The Brain
  a weekly digest from the staff of brainwashed
V02I35 - 08291999


The third 7" single on Brainwashed Recordings will be from Greater Than One. This will feature two new songs, Airstream and Bloodstream (samples available on the web page) but will not be released on September 1st as originally slated. The single will once again be limited to 1,027 copies, the vinyl color will be a blue/white swirl, and it will also include a post card and sticker. The single has been delayed due to an unforeseen job layoff experienced by Jon Whitney.

Information about the "All Tomorrow's Parties" fest in England featuring Tortoise can now be found at Other bands on the bill include Stereolab, Tindersticks, Arab Strap, Barbo Pond, Blonde Redhead, Clinic, Gorky's Zygotic Mynci, High Llamas, Laika, Laptop, Oliva Tremor Control, Plaid, Radar Brothers, Salaryman, Scott 4, Snow Patrol, Ted Benson, The Delgados and Yo La Tengo


BABY BABY I'm a Funky Guy! There's no pre-tenses here. Trans Am just belt out another 6 tracks which may have been throw aways from the last recording sessions - but kick major ass over Futureworld. This Australian EP was released to coincide with their Aussie tour earlier this year and features all new things. It's probably the most exciting thing I've heard this week - definitely the most bang for your buck. Starting off with the primitive drum machine crossed with an old vocoder, adding the real time fast drums, analogue electronics and guitars on the other pieces and ending up with a track which nearly completely centers around one chord stroked over and over for the entire piece. Sound boring? Never, in the 35 minutes, not a second is wasted, not a welcome is worn. - Jon Whitney

"Birds' wings were glued to their bodies and their feet froze to the ground" is some of Organum's best work, up there with Sphyx. The disc has three tracks (and is almost 48 minutes long), but lacking track names. It appears that this is in fact three movements in a single piece. The first and third tracks are short (around 7 minutes each) droning pieces, using what could be an orchestra of bowed cymbals with some birds joining in on track 3. The second track is much longer (35 minutes), and pulses between a single burring tone and the full complement of instruments (whatever they are) producing a fairly soft din full of squeaking, creaking, rubbing, droning sounds. I loved this track the first time I heard it, but got bored with the repetitions the second time (which are as regular as those in "Two Shaves and a Shine"), then fell back in love with it as I listened again and heard more of the distinctness of each of the tones. Organum's music seems to me more like ritual accompaniment than foregrounded musicianship and the usual NWW comparison with Soliloquy for Lilith holds here, although this is more like the symphonic version. - Paul McRandle

Oy, another post-rock graduate let down. The first 5ive Style release (Sub Pop, 1995) was alarmingly excellent. Chicago post-rock musicians Johnny Herndon (Tortoise/Isotope) and Jeremy Jacobson (a.k.a. The Lonesome Organist) alongside Bill Dolan and LeRoy Bach brought to Sub Pop an instrumental jazz-influenced rock instrument driven album, a fresh breath for most Sub Pop and post-rock fans for the time. Not with this album. The opening tune sounds like an incomplete, instrumental harmonica-less Blues Traveler ditty, the second sounds like an all-too-white touristy Carbbean Island welcoming piece, and the rest sounds like an easy-listening Bela Fleck record. Happy happy happy music, I'm not happy. - Jon Whitney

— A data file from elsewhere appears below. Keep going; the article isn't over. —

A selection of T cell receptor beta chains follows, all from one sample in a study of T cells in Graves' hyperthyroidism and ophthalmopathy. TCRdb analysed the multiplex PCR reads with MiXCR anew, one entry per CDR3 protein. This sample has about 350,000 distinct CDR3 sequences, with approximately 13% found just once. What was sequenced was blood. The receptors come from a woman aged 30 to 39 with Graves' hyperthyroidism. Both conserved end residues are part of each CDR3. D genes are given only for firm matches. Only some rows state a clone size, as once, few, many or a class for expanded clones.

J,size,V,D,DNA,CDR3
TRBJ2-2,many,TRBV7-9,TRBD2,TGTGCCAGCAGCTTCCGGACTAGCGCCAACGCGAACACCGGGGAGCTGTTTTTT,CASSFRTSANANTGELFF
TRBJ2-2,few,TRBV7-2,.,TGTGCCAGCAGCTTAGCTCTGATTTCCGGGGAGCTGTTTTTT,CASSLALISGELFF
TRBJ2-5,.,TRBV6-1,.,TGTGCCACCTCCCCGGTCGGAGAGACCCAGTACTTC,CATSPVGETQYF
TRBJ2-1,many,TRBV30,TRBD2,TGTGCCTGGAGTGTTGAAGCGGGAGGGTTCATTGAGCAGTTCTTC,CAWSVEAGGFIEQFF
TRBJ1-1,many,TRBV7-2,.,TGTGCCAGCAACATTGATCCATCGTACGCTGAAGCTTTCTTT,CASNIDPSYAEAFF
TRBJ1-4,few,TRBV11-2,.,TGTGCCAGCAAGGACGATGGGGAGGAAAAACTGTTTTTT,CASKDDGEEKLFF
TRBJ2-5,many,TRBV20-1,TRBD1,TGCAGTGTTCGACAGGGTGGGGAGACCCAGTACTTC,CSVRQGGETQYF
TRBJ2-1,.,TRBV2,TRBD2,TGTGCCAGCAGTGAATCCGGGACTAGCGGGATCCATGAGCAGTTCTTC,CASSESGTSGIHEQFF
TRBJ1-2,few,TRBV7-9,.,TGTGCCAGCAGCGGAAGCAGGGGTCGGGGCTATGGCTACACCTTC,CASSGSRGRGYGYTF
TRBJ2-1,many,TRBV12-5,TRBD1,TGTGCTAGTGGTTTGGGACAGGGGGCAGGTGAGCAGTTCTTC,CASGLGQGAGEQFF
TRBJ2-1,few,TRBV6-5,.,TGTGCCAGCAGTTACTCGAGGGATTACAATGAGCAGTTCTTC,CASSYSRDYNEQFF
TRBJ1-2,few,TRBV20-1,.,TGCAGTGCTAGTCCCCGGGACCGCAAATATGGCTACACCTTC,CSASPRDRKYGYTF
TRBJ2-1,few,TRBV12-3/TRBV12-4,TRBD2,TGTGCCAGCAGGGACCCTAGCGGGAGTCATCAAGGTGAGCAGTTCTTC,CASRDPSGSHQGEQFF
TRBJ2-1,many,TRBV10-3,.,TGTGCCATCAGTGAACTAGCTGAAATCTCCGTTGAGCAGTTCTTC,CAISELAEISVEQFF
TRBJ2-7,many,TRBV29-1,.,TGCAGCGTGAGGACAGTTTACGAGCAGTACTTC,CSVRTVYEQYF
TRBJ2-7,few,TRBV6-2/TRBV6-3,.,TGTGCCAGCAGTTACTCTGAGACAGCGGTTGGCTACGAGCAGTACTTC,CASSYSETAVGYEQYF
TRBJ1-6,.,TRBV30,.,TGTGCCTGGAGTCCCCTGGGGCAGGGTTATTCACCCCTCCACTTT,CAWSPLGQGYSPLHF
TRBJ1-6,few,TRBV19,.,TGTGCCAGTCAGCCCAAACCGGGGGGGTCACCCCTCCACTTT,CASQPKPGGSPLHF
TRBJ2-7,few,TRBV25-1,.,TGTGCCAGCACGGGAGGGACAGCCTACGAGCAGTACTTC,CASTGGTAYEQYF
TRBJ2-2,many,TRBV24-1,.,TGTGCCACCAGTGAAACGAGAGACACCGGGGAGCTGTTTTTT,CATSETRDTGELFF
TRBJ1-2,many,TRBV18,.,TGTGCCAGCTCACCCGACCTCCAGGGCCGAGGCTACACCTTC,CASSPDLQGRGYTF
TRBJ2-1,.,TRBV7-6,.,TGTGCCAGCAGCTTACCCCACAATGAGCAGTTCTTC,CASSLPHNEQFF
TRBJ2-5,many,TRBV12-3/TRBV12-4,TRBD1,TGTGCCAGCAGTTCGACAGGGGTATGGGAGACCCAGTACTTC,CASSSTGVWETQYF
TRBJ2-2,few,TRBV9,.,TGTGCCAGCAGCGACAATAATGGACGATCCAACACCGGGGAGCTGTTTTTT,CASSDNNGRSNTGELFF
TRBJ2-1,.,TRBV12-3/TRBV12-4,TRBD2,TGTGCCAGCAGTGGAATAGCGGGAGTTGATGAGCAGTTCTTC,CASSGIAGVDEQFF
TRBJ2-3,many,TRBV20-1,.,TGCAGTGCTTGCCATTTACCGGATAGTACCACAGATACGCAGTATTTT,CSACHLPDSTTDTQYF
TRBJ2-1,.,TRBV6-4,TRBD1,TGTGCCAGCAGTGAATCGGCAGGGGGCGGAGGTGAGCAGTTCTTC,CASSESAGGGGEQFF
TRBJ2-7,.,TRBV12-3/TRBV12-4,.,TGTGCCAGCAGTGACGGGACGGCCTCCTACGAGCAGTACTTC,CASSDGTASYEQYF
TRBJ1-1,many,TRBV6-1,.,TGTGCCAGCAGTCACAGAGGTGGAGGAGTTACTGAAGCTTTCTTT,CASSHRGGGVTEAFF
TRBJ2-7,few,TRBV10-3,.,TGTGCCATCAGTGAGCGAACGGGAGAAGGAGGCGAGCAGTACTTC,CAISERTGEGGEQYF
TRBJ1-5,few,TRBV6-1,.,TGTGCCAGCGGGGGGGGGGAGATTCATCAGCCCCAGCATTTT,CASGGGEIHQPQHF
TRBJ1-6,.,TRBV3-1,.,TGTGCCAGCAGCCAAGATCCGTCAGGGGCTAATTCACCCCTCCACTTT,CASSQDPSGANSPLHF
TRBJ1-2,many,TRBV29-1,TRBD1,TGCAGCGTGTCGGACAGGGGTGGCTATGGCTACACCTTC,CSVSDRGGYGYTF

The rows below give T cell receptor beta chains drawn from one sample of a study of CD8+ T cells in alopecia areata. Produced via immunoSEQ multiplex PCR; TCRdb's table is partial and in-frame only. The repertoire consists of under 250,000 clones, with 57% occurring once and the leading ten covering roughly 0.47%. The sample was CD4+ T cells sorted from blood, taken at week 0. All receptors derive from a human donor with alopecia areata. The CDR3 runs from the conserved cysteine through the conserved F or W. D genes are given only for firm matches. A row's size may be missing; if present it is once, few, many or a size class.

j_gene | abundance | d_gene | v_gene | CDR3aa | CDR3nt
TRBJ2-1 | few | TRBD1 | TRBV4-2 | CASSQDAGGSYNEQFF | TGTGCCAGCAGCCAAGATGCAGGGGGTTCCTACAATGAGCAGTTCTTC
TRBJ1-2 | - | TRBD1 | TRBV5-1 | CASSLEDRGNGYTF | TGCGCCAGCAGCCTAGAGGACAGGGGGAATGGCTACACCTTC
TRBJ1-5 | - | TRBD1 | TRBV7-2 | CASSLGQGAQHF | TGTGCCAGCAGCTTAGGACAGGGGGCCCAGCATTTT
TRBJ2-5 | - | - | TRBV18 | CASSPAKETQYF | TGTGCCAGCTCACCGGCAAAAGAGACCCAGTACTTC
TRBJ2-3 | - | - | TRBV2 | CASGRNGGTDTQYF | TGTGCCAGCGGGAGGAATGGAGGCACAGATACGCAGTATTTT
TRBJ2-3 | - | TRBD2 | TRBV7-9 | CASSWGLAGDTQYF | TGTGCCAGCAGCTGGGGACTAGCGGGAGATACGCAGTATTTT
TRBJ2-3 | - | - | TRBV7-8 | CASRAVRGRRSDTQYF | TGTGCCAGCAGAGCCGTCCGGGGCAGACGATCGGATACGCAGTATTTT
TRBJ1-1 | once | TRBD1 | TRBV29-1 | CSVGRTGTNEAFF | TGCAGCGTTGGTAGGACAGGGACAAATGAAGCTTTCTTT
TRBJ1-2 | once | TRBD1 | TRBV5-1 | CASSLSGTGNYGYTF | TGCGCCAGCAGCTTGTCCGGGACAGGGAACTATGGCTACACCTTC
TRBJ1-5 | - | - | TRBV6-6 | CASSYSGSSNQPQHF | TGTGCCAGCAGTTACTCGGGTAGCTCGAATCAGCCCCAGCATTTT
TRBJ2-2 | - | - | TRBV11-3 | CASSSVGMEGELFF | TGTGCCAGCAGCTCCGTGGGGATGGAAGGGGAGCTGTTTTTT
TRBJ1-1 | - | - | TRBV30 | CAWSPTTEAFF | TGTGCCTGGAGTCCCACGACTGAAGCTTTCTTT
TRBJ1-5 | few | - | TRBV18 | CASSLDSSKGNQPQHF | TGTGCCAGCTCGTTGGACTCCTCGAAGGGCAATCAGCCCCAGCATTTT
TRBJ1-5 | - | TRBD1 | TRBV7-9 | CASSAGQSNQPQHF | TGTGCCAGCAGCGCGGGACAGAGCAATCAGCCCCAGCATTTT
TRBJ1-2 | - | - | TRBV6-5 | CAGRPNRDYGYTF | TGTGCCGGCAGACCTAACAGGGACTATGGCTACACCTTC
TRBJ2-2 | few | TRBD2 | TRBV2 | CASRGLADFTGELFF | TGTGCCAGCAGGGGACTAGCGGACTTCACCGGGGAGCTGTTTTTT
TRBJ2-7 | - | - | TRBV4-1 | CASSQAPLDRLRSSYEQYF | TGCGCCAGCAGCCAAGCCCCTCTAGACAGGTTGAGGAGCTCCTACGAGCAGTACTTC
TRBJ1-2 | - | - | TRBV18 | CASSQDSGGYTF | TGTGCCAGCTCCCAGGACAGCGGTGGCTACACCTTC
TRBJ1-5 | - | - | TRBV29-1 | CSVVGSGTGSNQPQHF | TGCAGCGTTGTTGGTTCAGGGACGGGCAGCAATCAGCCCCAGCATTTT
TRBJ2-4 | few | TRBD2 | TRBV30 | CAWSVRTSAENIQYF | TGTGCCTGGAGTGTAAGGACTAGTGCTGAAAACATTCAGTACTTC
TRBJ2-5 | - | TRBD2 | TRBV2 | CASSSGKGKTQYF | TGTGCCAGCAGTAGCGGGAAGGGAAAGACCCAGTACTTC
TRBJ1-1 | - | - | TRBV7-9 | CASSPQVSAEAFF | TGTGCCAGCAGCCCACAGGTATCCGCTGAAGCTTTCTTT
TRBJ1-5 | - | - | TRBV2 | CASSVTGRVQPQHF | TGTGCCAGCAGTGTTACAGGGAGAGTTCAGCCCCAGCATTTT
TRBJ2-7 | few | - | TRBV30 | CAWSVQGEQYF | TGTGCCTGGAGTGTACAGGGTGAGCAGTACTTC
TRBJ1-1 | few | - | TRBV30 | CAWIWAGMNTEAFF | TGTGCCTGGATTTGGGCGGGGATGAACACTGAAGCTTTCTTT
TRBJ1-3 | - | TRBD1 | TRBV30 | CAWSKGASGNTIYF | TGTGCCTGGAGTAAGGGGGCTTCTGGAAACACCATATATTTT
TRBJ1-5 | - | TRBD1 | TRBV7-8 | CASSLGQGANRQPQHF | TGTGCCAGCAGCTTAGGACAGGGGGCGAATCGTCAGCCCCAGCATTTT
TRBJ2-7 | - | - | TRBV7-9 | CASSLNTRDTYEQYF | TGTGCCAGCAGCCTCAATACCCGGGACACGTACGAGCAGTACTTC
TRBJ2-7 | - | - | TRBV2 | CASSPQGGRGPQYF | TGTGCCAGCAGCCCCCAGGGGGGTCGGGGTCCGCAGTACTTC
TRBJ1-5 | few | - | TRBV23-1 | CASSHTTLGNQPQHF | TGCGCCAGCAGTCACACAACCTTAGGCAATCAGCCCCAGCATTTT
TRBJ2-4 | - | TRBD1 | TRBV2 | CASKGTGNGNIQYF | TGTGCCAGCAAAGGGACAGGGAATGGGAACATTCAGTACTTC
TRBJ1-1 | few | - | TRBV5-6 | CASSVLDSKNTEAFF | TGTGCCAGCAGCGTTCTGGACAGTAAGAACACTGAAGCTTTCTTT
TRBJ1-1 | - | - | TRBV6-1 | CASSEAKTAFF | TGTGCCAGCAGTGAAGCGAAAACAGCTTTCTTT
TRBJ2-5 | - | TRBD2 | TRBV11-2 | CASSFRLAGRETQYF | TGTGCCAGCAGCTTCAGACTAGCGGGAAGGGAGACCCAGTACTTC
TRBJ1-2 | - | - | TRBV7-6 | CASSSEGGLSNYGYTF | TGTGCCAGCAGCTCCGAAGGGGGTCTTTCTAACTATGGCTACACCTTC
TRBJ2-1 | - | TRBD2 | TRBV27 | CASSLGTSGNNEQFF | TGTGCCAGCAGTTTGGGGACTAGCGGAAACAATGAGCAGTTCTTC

With his post-Long Fin Killie outfit Bows, Luke Sutherland gives us a massive debut. Far better than anything put out under the LFK guise (fact or opinion?), it's hard to believe now that I was going to let this one slip by! The marriage of lush orchestration and oft-used breakbeats isn't a new one, but the whole genre sounds great dressed up in Bows' musical poetry and romance. Most of the vocal tracks here (which, along with Sutherland, are performed by two female vocalists with voices like liquid silk) sound like re-writes of Lamb's "Gorecki"... if you're going to copy, copy the best! I'm hard pressed to pick favorite tracks here, since it's all consistantly good. Try the beautifully bitter "Speed Marina", and picture singer Ruth Emond coolly breaking boy's hearts all over the world. The next track, "No.4", is a short n' funky commercial, in which the announcer states the Bows is the cure for "those up and down days we can all do without." I couldn't agree more.- Jason Olariu

Frog-rock hipsters Stereolab return with all new material with this single, title track sung by French singer, Brigitte Fontaine. The same formula is here as the last time around: the spicy beats, tasty bass lines, organ, funky guitar, flutes, along with muted horns and electronic twists. Brigitte sounds disgustingly drunk and the melody is simply okay, nothing as stellar as some of the stuff on 1997's "Dots and Loops", making me sort of skeptical about the forthcoming release, "Cobra and Phases Group Plays 'Voltage' in the Milky Way Night" - due out in September. Track two is a piece by Monade (Latitia Sadier with kind assistance from Tim and Mary) and is decent but nothing to write home about. Find the 45 for a cheap price if you're a collector but don't spend $9.99 on a two-track import CD single. Wait for the album and pray it sounds better. - Jon Whitney


DJ Rap - Good To Be Alive 12"/CDEP [reissue with new mixes] (Higher Ground/Sony, UK)
Kreisel [Mike Ink and friends]- Kreisel 99/35 7" [ltd edition] (Kreisel, Germany)
Omni Trio - Byte Size Life CD/4xLP (Moving Shadow, UK)
Slab - Ripsnorter CD/2xLP [limited boxed CD; limited red vinyl 2xLP] (Hydrogen Dukebox, UK)
Various - 99.1 2xCD [budget priced collection of Moving Shadow artists with disc 1 mixed by Rob Playford & disc 2 by EZ Rollers] (Moving Shadow, UK)
Nigel Ayers/John Everall/Mick Harris - t.b.a. CD (Soleilmoon, US)
* Madder Rose - Hello June Fool CD (True North, Canada)
Stephen Philips - Cycles 2 CD (Dark Duck, US)